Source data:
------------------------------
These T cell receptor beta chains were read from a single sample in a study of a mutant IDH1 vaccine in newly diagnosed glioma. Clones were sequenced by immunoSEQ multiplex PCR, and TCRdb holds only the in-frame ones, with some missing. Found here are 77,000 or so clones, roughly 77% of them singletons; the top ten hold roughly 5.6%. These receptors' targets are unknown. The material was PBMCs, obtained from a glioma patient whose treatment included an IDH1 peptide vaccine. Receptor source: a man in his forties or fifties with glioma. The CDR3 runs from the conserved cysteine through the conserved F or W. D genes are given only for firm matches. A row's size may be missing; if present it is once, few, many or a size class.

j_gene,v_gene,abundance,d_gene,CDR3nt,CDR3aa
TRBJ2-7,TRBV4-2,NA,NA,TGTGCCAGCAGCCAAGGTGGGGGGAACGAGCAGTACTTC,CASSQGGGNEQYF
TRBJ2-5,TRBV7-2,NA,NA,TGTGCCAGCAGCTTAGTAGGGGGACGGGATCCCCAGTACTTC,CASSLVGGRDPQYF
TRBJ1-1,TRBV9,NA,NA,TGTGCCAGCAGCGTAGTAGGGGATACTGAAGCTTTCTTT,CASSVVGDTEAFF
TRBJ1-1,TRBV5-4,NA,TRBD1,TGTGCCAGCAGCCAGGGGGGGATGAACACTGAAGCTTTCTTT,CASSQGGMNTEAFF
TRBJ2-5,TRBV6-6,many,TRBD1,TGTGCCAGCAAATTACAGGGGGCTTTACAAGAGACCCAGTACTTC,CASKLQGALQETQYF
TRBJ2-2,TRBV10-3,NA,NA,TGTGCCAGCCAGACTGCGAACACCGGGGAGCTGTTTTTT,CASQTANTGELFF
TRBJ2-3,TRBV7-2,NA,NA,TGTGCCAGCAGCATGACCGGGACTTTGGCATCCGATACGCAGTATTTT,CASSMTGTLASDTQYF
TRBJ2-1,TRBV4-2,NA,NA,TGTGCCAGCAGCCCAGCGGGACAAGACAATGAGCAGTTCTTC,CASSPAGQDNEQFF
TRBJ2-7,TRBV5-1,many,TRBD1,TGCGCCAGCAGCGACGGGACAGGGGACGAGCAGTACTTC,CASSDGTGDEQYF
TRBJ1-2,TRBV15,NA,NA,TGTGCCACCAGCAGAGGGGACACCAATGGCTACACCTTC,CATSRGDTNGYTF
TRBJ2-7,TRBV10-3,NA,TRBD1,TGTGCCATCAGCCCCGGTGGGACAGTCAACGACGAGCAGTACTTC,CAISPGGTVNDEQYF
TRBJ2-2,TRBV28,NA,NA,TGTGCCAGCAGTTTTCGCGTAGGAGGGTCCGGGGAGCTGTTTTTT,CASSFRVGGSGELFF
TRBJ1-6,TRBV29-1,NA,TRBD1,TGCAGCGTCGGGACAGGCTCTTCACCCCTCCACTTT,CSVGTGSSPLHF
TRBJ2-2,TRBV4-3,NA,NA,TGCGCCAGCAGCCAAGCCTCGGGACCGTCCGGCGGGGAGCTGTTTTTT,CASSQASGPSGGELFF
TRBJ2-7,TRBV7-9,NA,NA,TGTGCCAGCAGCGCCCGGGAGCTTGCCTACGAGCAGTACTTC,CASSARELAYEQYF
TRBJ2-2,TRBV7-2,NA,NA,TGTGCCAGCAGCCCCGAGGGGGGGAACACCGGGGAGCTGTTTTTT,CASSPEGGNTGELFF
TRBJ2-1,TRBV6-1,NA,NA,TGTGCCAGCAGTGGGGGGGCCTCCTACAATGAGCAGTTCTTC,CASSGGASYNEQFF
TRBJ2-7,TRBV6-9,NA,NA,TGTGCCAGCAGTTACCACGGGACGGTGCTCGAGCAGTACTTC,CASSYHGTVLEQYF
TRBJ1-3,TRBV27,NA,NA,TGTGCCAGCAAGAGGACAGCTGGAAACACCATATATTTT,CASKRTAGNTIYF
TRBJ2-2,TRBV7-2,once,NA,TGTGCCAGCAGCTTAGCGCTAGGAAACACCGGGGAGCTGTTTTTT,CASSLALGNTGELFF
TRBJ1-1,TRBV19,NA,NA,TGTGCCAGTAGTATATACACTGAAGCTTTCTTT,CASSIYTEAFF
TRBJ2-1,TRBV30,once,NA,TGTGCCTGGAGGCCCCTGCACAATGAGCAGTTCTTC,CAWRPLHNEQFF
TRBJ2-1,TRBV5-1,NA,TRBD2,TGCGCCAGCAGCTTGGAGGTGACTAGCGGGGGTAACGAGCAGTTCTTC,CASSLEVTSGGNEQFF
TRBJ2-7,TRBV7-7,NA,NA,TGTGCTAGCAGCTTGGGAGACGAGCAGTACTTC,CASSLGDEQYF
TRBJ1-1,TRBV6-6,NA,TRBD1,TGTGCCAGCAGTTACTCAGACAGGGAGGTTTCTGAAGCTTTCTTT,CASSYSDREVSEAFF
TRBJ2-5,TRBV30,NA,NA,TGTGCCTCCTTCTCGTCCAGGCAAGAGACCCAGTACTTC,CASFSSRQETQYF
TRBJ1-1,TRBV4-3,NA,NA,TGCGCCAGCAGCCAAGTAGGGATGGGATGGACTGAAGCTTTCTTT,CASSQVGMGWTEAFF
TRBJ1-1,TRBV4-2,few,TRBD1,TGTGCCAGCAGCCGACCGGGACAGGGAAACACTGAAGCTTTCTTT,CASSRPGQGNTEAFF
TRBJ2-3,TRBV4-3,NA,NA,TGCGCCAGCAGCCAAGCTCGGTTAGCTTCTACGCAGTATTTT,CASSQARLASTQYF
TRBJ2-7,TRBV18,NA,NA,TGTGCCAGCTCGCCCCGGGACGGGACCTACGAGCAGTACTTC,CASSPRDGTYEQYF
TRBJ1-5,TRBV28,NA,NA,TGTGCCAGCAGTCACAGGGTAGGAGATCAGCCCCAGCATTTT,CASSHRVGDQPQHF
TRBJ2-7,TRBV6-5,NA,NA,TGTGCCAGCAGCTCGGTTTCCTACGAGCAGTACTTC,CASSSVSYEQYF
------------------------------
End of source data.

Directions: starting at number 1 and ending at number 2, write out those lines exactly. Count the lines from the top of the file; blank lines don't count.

These T cell receptor beta chains were read from a single sample in a study of a mutant IDH1 vaccine in newly diagnosed glioma. Clones were sequenced by immunoSEQ multiplex PCR, and TCRdb holds only the in-frame ones, with some missing. Found here are 77,000 or so clones, roughly 77% of them singletons; the top ten hold roughly 5.6%. These receptors' targets are unknown. The material was PBMCs, obtained from a glioma patient whose treatment included an IDH1 peptide vaccine. Receptor source: a man in his forties or fifties with glioma. The CDR3 runs from the conserved cysteine through the conserved F or W. D genes are given only for firm matches. A row's size may be missing; if present it is once, few, many or a size class.

j_gene,v_gene,abundance,d_gene,CDR3nt,CDR3aa